Holding a Part-Time Job
Entering the workforce feels like an adult thing to do, and it is. Exchanging labor for money is what your child will be doing throughout his or her adult life. You want your son or daughter to learn the discipline of being able to secure and sustain employment.
There is much good experience your teen can gain from part-time employment. It takes initiative to find a job opening. It takes assertiveness to interview for a position. It takes responsibility to hold a job. It takes obedience to work for a boss. It takes cooperation to work with coworkers. And it takes patience to work with the public (which is what most entry-level jobs require a teenager to do). It also affirms self-worth to know that one has skills for which the world of work is willing to pay money. All of this is on the plus side of the ledger.
Becoming a wage earner does not reduce the teenager's need for money to spend; it increases it. As income rises, so does the desire to do and have more things that he or she now wants to buy.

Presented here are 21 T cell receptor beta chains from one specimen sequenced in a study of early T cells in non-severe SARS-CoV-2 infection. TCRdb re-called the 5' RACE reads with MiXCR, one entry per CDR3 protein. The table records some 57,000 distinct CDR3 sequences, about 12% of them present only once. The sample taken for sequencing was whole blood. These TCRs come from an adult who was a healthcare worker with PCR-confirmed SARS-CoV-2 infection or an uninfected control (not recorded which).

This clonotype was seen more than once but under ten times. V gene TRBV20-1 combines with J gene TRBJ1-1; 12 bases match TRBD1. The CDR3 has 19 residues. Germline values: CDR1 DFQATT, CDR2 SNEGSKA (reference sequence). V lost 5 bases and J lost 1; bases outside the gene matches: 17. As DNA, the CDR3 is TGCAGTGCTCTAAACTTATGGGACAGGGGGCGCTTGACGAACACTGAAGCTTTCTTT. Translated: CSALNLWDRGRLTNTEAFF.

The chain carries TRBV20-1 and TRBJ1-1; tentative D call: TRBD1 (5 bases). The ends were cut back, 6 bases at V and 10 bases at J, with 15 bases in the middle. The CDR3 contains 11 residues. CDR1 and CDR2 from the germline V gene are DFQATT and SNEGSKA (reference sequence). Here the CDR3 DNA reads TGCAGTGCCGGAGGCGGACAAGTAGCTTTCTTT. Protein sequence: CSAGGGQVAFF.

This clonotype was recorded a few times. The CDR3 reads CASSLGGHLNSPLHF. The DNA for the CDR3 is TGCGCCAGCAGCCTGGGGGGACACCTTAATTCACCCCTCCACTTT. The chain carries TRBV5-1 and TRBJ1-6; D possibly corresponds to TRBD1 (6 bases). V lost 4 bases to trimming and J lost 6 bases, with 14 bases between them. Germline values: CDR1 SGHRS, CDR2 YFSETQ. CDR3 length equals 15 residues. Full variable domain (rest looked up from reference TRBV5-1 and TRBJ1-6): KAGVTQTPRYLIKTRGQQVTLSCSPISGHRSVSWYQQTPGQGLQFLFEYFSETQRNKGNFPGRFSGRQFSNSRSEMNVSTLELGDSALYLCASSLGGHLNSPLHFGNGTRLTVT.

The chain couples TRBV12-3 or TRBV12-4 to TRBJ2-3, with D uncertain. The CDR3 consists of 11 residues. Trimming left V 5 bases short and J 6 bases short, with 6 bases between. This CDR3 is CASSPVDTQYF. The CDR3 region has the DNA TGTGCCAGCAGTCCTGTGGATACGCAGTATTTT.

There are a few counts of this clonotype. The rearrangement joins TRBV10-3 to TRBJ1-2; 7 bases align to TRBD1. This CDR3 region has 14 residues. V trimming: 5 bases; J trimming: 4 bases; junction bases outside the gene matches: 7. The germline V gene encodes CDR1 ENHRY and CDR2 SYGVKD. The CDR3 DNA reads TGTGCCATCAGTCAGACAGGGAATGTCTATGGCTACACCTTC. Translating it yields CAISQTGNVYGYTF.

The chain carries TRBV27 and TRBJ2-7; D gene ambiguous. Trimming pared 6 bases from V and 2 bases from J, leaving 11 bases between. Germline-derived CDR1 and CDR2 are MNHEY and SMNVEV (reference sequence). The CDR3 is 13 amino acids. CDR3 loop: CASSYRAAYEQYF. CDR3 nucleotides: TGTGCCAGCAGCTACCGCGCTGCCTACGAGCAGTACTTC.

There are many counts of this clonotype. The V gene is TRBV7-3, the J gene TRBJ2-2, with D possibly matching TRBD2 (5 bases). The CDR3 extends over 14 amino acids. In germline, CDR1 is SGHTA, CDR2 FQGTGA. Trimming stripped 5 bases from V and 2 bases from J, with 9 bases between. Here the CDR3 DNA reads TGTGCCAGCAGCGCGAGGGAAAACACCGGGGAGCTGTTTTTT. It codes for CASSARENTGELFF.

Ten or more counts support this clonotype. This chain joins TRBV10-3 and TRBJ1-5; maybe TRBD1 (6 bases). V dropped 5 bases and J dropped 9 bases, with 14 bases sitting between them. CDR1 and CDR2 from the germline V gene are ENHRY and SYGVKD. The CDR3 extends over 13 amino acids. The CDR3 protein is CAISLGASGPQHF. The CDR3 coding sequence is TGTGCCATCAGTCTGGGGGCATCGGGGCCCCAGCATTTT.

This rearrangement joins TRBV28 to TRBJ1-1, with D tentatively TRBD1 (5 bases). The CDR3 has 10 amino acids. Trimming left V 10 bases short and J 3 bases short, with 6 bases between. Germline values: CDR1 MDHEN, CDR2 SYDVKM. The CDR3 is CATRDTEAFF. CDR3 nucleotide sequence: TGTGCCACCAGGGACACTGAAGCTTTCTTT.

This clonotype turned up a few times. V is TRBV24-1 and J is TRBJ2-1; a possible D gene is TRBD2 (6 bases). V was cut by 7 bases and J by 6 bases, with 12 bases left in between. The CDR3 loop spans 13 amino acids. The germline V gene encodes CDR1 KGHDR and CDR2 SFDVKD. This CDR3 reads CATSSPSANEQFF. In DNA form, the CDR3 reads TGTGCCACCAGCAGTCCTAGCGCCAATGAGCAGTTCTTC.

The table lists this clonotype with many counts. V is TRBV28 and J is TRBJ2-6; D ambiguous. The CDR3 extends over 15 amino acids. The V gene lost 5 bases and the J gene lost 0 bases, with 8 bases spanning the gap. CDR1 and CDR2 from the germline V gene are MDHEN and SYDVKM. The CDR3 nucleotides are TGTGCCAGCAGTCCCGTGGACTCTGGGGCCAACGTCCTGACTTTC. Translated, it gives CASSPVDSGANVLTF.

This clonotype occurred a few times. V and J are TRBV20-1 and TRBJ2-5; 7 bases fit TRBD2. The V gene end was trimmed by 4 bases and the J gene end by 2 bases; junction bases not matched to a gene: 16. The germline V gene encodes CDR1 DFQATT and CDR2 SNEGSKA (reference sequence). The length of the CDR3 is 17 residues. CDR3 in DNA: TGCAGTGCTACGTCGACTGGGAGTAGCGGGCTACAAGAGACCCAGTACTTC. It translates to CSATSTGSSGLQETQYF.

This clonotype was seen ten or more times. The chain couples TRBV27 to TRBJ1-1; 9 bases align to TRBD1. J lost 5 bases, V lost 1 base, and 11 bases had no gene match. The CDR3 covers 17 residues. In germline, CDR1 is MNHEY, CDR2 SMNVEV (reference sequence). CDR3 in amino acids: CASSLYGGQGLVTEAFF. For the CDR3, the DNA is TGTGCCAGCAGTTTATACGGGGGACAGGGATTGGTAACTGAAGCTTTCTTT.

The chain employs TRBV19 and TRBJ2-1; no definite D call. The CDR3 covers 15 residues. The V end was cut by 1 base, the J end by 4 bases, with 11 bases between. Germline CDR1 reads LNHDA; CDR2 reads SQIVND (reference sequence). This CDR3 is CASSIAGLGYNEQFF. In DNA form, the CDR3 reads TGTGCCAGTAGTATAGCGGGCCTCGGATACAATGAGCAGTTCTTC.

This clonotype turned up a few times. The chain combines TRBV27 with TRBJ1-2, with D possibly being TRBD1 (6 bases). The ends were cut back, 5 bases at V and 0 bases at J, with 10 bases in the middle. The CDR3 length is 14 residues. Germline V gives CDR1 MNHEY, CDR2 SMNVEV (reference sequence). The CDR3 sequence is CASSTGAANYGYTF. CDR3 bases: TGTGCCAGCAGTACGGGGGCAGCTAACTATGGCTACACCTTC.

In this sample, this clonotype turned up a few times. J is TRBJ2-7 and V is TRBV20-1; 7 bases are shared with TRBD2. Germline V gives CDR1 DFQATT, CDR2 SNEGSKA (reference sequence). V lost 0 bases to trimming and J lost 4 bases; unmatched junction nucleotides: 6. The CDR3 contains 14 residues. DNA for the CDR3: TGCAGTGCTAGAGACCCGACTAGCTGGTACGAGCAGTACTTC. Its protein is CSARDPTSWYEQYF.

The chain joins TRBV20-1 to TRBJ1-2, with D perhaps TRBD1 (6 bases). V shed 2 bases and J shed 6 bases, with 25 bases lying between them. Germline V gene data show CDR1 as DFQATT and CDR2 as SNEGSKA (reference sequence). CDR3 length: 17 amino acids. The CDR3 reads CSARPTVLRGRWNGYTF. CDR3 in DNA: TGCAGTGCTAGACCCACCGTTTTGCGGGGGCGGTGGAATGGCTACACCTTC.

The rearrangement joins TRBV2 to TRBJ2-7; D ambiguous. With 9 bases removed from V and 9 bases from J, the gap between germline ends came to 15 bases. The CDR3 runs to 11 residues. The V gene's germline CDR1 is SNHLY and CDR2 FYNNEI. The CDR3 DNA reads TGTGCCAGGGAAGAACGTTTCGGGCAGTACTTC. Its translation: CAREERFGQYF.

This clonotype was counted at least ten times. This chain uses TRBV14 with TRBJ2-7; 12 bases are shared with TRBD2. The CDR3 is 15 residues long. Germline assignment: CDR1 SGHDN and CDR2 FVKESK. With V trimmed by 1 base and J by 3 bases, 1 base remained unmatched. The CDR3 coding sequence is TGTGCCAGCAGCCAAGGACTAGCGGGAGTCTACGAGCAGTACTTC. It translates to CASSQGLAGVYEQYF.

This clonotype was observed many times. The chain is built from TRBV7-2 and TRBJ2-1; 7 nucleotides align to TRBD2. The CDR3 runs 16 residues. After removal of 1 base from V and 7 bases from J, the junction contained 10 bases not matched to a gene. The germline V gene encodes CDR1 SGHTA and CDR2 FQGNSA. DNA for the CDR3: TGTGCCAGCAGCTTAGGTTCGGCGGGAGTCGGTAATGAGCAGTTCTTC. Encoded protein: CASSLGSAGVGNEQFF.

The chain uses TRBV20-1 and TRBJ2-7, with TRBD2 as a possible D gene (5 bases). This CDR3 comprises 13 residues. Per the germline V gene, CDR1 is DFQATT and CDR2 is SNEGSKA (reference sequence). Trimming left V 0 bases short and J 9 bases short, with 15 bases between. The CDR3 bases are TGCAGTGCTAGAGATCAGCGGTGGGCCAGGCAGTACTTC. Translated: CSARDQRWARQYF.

On the negative side of the ledger can be investing time at the job at the expense of education, because now making money feels more rewarding than making grades. Also negative can be what is learned from workplace associations — more access to substance use and other unwelcome worldly influences than existed before. Jobs can help teenagers grow up in a hurry as they work alongside older employees.
So parents must see part-time jobs for what they are — an opportunity for growth experience and possibly for harmful exposure. Their job is to monitor the mix so the good outweighs the bad. Since for many teenagers, a cashed paycheck lasts about as long as a lit match, parents may also want to encourage the habit of saving — banking some part of the salary now for spending needs and wants later on.